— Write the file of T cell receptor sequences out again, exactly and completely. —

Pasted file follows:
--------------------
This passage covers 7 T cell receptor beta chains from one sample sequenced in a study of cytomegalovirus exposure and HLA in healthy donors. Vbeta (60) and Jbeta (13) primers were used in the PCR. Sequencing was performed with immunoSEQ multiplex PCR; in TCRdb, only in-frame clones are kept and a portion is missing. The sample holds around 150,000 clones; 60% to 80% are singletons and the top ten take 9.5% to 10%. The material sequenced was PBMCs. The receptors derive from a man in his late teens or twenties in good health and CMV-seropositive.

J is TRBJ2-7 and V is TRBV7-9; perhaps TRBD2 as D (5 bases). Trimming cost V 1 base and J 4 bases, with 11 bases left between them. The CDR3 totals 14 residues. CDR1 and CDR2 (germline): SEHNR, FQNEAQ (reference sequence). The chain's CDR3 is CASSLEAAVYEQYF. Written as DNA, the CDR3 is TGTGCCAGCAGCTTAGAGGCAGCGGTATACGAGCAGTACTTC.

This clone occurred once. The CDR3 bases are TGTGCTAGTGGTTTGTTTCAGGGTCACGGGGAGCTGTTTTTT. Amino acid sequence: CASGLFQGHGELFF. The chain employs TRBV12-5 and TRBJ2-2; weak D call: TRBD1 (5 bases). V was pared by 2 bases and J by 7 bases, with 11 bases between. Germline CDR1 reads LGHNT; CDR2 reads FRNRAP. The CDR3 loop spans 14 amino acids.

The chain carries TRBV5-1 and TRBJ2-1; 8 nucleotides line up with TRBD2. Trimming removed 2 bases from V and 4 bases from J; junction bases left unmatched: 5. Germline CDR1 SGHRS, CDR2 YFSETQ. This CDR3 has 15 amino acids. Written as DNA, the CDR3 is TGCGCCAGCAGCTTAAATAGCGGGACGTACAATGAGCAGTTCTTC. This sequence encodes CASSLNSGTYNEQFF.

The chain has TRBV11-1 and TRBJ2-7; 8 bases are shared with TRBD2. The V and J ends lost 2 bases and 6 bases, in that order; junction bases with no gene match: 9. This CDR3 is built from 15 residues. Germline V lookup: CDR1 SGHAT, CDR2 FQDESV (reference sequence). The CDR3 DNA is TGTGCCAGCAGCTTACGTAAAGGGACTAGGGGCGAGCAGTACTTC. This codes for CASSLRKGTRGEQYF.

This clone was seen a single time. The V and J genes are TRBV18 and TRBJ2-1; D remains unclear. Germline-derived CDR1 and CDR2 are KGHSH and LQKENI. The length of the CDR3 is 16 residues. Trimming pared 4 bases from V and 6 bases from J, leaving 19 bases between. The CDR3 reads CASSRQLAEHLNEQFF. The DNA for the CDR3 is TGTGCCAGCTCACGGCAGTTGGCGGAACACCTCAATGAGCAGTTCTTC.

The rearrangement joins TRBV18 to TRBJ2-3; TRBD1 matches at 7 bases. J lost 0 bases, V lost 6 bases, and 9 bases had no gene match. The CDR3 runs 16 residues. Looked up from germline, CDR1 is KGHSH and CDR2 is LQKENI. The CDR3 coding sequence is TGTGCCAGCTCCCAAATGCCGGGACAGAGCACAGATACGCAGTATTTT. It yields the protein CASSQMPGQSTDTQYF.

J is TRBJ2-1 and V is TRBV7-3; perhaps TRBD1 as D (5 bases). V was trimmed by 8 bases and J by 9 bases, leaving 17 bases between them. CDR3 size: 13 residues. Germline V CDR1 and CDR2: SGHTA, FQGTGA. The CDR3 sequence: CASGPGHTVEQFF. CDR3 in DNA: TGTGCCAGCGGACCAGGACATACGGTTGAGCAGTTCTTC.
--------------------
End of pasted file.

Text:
This passage covers 7 T cell receptor beta chains from one sample sequenced in a study of cytomegalovirus exposure and HLA in healthy donors. Vbeta (60) and Jbeta (13) primers were used in the PCR. Sequencing was performed with immunoSEQ multiplex PCR; in TCRdb, only in-frame clones are kept and a portion is missing. The sample holds around 150,000 clones; 60% to 80% are singletons and the top ten take 9.5% to 10%. The material sequenced was PBMCs. The receptors derive from a man in his late teens or twenties in good health and CMV-seropositive.

J is TRBJ2-7 and V is TRBV7-9; perhaps TRBD2 as D (5 bases). Trimming cost V 1 base and J 4 bases, with 11 bases left between them. The CDR3 totals 14 residues. CDR1 and CDR2 (germline): SEHNR, FQNEAQ (reference sequence). The chain's CDR3 is CASSLEAAVYEQYF. Written as DNA, the CDR3 is TGTGCCAGCAGCTTAGAGGCAGCGGTATACGAGCAGTACTTC.

This clone occurred once. The CDR3 bases are TGTGCTAGTGGTTTGTTTCAGGGTCACGGGGAGCTGTTTTTT. Amino acid sequence: CASGLFQGHGELFF. The chain employs TRBV12-5 and TRBJ2-2; weak D call: TRBD1 (5 bases). V was pared by 2 bases and J by 7 bases, with 11 bases between. Germline CDR1 reads LGHNT; CDR2 reads FRNRAP. The CDR3 loop spans 14 amino acids.

The chain carries TRBV5-1 and TRBJ2-1; 8 nucleotides line up with TRBD2. Trimming removed 2 bases from V and 4 bases from J; junction bases left unmatched: 5. Germline CDR1 SGHRS, CDR2 YFSETQ. This CDR3 has 15 amino acids. Written as DNA, the CDR3 is TGCGCCAGCAGCTTAAATAGCGGGACGTACAATGAGCAGTTCTTC. This sequence encodes CASSLNSGTYNEQFF.

The chain has TRBV11-1 and TRBJ2-7; 8 bases are shared with TRBD2. The V and J ends lost 2 bases and 6 bases, in that order; junction bases with no gene match: 9. This CDR3 is built from 15 residues. Germline V lookup: CDR1 SGHAT, CDR2 FQDESV (reference sequence). The CDR3 DNA is TGTGCCAGCAGCTTACGTAAAGGGACTAGGGGCGAGCAGTACTTC. This codes for CASSLRKGTRGEQYF.

This clone was seen a single time. The V and J genes are TRBV18 and TRBJ2-1; D remains unclear. Germline-derived CDR1 and CDR2 are KGHSH and LQKENI. The length of the CDR3 is 16 residues. Trimming pared 4 bases from V and 6 bases from J, leaving 19 bases between. The CDR3 reads CASSRQLAEHLNEQFF. The DNA for the CDR3 is TGTGCCAGCTCACGGCAGTTGGCGGAACACCTCAATGAGCAGTTCTTC.

The rearrangement joins TRBV18 to TRBJ2-3; TRBD1 matches at 7 bases. J lost 0 bases, V lost 6 bases, and 9 bases had no gene match. The CDR3 runs 16 residues. Looked up from germline, CDR1 is KGHSH and CDR2 is LQKENI. The CDR3 coding sequence is TGTGCCAGCTCCCAAATGCCGGGACAGAGCACAGATACGCAGTATTTT. It yields the protein CASSQMPGQSTDTQYF.

J is TRBJ2-1 and V is TRBV7-3; perhaps TRBD1 as D (5 bases). V was trimmed by 8 bases and J by 9 bases, leaving 17 bases between them. CDR3 size: 13 residues. Germline V CDR1 and CDR2: SGHTA, FQGTGA. The CDR3 sequence: CASGPGHTVEQFF. CDR3 in DNA: TGTGCCAGCGGACCAGGACATACGGTTGAGCAGTTCTTC.